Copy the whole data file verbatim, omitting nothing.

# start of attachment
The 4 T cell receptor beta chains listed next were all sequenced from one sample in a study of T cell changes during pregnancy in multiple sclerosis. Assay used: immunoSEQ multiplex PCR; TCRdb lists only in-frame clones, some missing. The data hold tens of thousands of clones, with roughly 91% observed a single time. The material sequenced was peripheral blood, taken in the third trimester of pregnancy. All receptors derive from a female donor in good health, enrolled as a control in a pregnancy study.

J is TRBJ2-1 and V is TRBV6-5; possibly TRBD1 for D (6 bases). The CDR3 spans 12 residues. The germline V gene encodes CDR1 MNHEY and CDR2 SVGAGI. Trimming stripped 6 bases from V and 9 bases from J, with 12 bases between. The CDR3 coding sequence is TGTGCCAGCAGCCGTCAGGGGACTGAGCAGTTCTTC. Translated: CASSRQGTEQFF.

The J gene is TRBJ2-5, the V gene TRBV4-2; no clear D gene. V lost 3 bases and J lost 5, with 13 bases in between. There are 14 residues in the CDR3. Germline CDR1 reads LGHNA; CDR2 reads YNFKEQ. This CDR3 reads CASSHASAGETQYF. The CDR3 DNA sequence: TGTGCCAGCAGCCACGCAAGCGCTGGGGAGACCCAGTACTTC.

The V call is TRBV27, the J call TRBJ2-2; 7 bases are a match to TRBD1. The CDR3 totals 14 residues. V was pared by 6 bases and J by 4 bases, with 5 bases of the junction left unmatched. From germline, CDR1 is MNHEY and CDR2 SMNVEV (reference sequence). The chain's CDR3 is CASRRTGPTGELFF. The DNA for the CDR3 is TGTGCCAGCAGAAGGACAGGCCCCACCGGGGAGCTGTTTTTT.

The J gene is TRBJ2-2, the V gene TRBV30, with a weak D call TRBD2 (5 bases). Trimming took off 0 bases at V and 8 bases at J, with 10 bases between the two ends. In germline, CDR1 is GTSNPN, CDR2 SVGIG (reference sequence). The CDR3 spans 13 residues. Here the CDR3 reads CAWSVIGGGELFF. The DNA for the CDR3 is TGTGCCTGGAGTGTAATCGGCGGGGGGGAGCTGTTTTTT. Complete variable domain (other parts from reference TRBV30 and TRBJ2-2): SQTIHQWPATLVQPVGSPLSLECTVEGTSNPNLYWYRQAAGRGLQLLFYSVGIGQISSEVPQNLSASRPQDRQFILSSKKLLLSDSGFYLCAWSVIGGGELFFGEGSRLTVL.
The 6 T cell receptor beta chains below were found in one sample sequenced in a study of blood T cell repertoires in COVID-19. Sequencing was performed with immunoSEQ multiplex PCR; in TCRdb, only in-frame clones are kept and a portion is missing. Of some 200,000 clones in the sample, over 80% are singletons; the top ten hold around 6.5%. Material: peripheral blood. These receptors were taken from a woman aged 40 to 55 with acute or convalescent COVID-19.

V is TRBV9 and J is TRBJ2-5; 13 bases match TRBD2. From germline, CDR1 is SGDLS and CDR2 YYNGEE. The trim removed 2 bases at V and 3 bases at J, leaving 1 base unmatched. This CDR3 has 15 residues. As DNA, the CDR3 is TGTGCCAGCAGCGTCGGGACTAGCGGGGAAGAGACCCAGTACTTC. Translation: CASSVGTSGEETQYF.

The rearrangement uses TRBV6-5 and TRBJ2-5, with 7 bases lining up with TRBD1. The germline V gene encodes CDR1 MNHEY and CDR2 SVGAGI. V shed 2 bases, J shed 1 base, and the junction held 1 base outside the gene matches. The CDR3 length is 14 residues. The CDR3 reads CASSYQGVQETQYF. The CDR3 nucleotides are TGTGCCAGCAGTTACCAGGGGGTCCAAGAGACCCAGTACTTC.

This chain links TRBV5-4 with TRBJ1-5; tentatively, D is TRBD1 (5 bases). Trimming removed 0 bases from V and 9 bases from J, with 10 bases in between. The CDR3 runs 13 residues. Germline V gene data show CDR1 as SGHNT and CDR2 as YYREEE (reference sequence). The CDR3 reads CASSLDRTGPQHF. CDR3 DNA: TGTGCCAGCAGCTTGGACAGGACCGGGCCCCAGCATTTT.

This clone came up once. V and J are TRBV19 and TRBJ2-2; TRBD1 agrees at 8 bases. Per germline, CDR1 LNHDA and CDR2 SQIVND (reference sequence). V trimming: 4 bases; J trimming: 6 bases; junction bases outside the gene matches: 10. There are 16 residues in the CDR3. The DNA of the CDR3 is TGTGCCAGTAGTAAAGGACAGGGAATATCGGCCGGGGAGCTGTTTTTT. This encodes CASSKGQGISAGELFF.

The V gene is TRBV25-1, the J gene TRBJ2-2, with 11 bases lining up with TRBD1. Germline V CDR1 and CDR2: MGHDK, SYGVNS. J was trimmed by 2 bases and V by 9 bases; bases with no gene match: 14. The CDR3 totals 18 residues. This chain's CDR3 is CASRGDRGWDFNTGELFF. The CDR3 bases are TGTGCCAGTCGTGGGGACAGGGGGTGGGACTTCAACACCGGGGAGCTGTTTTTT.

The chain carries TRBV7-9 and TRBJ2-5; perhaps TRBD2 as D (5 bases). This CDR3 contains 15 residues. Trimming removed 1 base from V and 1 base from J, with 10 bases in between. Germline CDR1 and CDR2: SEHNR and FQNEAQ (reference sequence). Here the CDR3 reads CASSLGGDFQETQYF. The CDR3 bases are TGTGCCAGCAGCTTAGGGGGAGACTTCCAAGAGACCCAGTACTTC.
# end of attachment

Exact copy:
The 4 T cell receptor beta chains listed next were all sequenced from one sample in a study of T cell changes during pregnancy in multiple sclerosis. Assay used: immunoSEQ multiplex PCR; TCRdb lists only in-frame clones, some missing. The data hold tens of thousands of clones, with roughly 91% observed a single time. The material sequenced was peripheral blood, taken in the third trimester of pregnancy. All receptors derive from a female donor in good health, enrolled as a control in a pregnancy study.

J is TRBJ2-1 and V is TRBV6-5; possibly TRBD1 for D (6 bases). The CDR3 spans 12 residues. The germline V gene encodes CDR1 MNHEY and CDR2 SVGAGI. Trimming stripped 6 bases from V and 9 bases from J, with 12 bases between. The CDR3 coding sequence is TGTGCCAGCAGCCGTCAGGGGACTGAGCAGTTCTTC. Translated: CASSRQGTEQFF.

The J gene is TRBJ2-5, the V gene TRBV4-2; no clear D gene. V lost 3 bases and J lost 5, with 13 bases in between. There are 14 residues in the CDR3. Germline CDR1 reads LGHNA; CDR2 reads YNFKEQ. This CDR3 reads CASSHASAGETQYF. The CDR3 DNA sequence: TGTGCCAGCAGCCACGCAAGCGCTGGGGAGACCCAGTACTTC.

The V call is TRBV27, the J call TRBJ2-2; 7 bases are a match to TRBD1. The CDR3 totals 14 residues. V was pared by 6 bases and J by 4 bases, with 5 bases of the junction left unmatched. From germline, CDR1 is MNHEY and CDR2 SMNVEV (reference sequence). The chain's CDR3 is CASRRTGPTGELFF. The DNA for the CDR3 is TGTGCCAGCAGAAGGACAGGCCCCACCGGGGAGCTGTTTTTT.

The J gene is TRBJ2-2, the V gene TRBV30, with a weak D call TRBD2 (5 bases). Trimming took off 0 bases at V and 8 bases at J, with 10 bases between the two ends. In germline, CDR1 is GTSNPN, CDR2 SVGIG (reference sequence). The CDR3 spans 13 residues. Here the CDR3 reads CAWSVIGGGELFF. The DNA for the CDR3 is TGTGCCTGGAGTGTAATCGGCGGGGGGGAGCTGTTTTTT. Complete variable domain (other parts from reference TRBV30 and TRBJ2-2): SQTIHQWPATLVQPVGSPLSLECTVEGTSNPNLYWYRQAAGRGLQLLFYSVGIGQISSEVPQNLSASRPQDRQFILSSKKLLLSDSGFYLCAWSVIGGGELFFGEGSRLTVL.
The 6 T cell receptor beta chains below were found in one sample sequenced in a study of blood T cell repertoires in COVID-19. Sequencing was performed with immunoSEQ multiplex PCR; in TCRdb, only in-frame clones are kept and a portion is missing. Of some 200,000 clones in the sample, over 80% are singletons; the top ten hold around 6.5%. Material: peripheral blood. These receptors were taken from a woman aged 40 to 55 with acute or convalescent COVID-19.

V is TRBV9 and J is TRBJ2-5; 13 bases match TRBD2. From germline, CDR1 is SGDLS and CDR2 YYNGEE. The trim removed 2 bases at V and 3 bases at J, leaving 1 base unmatched. This CDR3 has 15 residues. As DNA, the CDR3 is TGTGCCAGCAGCGTCGGGACTAGCGGGGAAGAGACCCAGTACTTC. Translation: CASSVGTSGEETQYF.

The rearrangement uses TRBV6-5 and TRBJ2-5, with 7 bases lining up with TRBD1. The germline V gene encodes CDR1 MNHEY and CDR2 SVGAGI. V shed 2 bases, J shed 1 base, and the junction held 1 base outside the gene matches. The CDR3 length is 14 residues. The CDR3 reads CASSYQGVQETQYF. The CDR3 nucleotides are TGTGCCAGCAGTTACCAGGGGGTCCAAGAGACCCAGTACTTC.

This chain links TRBV5-4 with TRBJ1-5; tentatively, D is TRBD1 (5 bases). Trimming removed 0 bases from V and 9 bases from J, with 10 bases in between. The CDR3 runs 13 residues. Germline V gene data show CDR1 as SGHNT and CDR2 as YYREEE (reference sequence). The CDR3 reads CASSLDRTGPQHF. CDR3 DNA: TGTGCCAGCAGCTTGGACAGGACCGGGCCCCAGCATTTT.

This clone came up once. V and J are TRBV19 and TRBJ2-2; TRBD1 agrees at 8 bases. Per germline, CDR1 LNHDA and CDR2 SQIVND (reference sequence). V trimming: 4 bases; J trimming: 6 bases; junction bases outside the gene matches: 10. There are 16 residues in the CDR3. The DNA of the CDR3 is TGTGCCAGTAGTAAAGGACAGGGAATATCGGCCGGGGAGCTGTTTTTT. This encodes CASSKGQGISAGELFF.

The V gene is TRBV25-1, the J gene TRBJ2-2, with 11 bases lining up with TRBD1. Germline V CDR1 and CDR2: MGHDK, SYGVNS. J was trimmed by 2 bases and V by 9 bases; bases with no gene match: 14. The CDR3 totals 18 residues. This chain's CDR3 is CASRGDRGWDFNTGELFF. The CDR3 bases are TGTGCCAGTCGTGGGGACAGGGGGTGGGACTTCAACACCGGGGAGCTGTTTTTT.

The chain carries TRBV7-9 and TRBJ2-5; perhaps TRBD2 as D (5 bases). This CDR3 contains 15 residues. Trimming removed 1 base from V and 1 base from J, with 10 bases in between. Germline CDR1 and CDR2: SEHNR and FQNEAQ (reference sequence). Here the CDR3 reads CASSLGGDFQETQYF. The CDR3 bases are TGTGCCAGCAGCTTAGGGGGAGACTTCCAAGAGACCCAGTACTTC.